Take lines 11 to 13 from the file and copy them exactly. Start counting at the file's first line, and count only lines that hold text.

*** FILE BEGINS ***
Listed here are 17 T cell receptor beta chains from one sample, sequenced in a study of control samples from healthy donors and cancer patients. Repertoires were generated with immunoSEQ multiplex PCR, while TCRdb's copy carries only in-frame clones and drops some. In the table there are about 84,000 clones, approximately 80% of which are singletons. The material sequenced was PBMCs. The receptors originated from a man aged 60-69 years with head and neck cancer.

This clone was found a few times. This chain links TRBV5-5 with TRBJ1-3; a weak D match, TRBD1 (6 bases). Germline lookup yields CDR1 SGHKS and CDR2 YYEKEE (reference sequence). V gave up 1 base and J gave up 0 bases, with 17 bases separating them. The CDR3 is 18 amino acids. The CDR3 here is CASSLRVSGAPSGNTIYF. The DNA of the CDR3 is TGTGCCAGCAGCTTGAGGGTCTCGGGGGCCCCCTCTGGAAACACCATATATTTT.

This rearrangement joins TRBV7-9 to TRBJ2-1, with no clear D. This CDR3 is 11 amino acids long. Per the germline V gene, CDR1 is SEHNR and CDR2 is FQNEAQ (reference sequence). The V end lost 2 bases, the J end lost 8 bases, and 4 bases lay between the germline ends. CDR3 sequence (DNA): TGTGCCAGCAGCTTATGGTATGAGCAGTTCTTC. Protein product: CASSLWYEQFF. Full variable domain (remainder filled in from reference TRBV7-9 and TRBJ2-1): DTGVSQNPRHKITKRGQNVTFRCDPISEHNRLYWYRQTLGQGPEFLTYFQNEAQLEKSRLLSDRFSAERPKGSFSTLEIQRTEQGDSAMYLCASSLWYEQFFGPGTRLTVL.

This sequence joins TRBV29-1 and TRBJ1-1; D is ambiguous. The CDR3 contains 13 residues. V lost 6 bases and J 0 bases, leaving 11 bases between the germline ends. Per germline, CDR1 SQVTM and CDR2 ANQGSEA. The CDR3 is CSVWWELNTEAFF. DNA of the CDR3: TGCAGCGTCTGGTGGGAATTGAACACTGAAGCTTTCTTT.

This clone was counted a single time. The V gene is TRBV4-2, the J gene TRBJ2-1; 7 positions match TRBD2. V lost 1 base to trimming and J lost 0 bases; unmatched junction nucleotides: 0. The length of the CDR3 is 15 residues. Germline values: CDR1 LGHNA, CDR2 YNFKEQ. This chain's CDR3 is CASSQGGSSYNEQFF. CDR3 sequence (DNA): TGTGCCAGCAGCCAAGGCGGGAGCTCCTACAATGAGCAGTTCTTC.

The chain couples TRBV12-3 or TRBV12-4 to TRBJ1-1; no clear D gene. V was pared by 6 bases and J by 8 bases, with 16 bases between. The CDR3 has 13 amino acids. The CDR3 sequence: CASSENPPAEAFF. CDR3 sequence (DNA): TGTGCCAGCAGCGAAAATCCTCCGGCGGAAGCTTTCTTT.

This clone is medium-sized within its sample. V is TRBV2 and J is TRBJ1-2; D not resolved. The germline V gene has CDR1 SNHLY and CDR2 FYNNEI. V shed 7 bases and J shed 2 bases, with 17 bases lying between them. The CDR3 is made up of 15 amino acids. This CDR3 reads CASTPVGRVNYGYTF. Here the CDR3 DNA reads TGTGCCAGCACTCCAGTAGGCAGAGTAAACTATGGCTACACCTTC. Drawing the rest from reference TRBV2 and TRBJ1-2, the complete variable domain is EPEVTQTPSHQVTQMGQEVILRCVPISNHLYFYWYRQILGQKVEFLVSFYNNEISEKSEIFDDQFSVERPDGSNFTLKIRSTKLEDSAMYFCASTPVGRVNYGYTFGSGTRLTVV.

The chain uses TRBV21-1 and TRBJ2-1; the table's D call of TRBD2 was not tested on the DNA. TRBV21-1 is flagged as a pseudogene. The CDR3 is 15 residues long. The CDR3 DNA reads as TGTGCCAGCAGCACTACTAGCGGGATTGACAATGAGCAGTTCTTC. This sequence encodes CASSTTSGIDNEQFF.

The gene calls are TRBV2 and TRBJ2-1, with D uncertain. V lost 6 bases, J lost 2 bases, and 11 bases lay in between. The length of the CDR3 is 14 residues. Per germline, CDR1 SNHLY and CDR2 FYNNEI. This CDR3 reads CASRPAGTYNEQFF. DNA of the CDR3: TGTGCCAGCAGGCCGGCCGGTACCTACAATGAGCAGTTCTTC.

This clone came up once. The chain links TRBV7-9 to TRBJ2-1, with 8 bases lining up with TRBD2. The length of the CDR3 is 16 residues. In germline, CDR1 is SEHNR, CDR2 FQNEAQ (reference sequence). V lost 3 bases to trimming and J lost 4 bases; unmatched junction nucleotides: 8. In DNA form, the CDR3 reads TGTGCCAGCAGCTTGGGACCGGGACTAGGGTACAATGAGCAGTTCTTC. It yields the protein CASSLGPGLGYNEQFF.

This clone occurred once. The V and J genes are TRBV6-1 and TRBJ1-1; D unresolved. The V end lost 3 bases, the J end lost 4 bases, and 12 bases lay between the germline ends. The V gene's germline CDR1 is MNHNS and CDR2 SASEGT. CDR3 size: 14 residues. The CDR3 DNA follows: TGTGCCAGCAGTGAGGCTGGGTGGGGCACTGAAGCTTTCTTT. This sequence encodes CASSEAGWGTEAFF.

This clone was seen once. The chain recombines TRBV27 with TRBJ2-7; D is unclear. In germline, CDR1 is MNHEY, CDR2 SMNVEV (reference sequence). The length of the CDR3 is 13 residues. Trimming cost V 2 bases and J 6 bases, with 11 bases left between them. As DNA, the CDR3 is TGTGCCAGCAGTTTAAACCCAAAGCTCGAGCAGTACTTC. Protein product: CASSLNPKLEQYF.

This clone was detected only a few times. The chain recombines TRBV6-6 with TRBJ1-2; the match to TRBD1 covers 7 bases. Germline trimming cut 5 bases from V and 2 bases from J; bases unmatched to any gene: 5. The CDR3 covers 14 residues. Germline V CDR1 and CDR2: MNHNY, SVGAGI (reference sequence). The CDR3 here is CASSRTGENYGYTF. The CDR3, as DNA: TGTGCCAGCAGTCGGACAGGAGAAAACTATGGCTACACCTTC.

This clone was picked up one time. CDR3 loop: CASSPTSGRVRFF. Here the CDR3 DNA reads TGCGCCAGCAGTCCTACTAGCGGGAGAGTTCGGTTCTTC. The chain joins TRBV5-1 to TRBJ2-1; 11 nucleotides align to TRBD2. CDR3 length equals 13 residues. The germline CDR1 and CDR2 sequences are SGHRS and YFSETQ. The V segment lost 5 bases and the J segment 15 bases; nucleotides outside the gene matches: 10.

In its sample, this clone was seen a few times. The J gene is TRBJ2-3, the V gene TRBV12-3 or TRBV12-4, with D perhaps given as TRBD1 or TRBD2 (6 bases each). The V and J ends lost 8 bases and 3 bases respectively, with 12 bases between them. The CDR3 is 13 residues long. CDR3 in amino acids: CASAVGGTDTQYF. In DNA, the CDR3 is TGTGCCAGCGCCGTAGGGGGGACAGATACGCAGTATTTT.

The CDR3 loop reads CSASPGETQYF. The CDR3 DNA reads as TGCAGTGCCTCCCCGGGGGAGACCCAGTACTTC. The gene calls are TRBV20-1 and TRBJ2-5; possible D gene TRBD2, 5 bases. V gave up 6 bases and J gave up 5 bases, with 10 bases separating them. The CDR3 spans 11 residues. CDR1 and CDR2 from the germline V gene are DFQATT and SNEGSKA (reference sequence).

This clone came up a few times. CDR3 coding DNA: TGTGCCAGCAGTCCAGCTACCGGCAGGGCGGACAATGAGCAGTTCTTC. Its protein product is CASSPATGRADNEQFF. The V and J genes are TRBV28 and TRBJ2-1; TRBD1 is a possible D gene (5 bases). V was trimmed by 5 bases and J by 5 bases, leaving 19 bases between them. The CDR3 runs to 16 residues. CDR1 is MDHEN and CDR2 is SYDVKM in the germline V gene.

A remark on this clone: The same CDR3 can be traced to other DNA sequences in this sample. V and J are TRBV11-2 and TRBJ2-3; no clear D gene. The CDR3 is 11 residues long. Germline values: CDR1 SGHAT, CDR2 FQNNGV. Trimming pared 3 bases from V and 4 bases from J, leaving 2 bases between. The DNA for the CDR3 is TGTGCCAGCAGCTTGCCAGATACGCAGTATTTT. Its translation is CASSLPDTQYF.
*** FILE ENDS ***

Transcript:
This clone occurred once. The V and J genes are TRBV6-1 and TRBJ1-1; D unresolved. The V end lost 3 bases, the J end lost 4 bases, and 12 bases lay between the germline ends. The V gene's germline CDR1 is MNHNS and CDR2 SASEGT. CDR3 size: 14 residues. The CDR3 DNA follows: TGTGCCAGCAGTGAGGCTGGGTGGGGCACTGAAGCTTTCTTT. This sequence encodes CASSEAGWGTEAFF.

This clone was seen once. The chain recombines TRBV27 with TRBJ2-7; D is unclear. In germline, CDR1 is MNHEY, CDR2 SMNVEV (reference sequence). The length of the CDR3 is 13 residues. Trimming cost V 2 bases and J 6 bases, with 11 bases left between them. As DNA, the CDR3 is TGTGCCAGCAGTTTAAACCCAAAGCTCGAGCAGTACTTC. Protein product: CASSLNPKLEQYF.

This clone was detected only a few times. The chain recombines TRBV6-6 with TRBJ1-2; the match to TRBD1 covers 7 bases. Germline trimming cut 5 bases from V and 2 bases from J; bases unmatched to any gene: 5. The CDR3 covers 14 residues. Germline V CDR1 and CDR2: MNHNY, SVGAGI (reference sequence). The CDR3 here is CASSRTGENYGYTF. The CDR3, as DNA: TGTGCCAGCAGTCGGACAGGAGAAAACTATGGCTACACCTTC.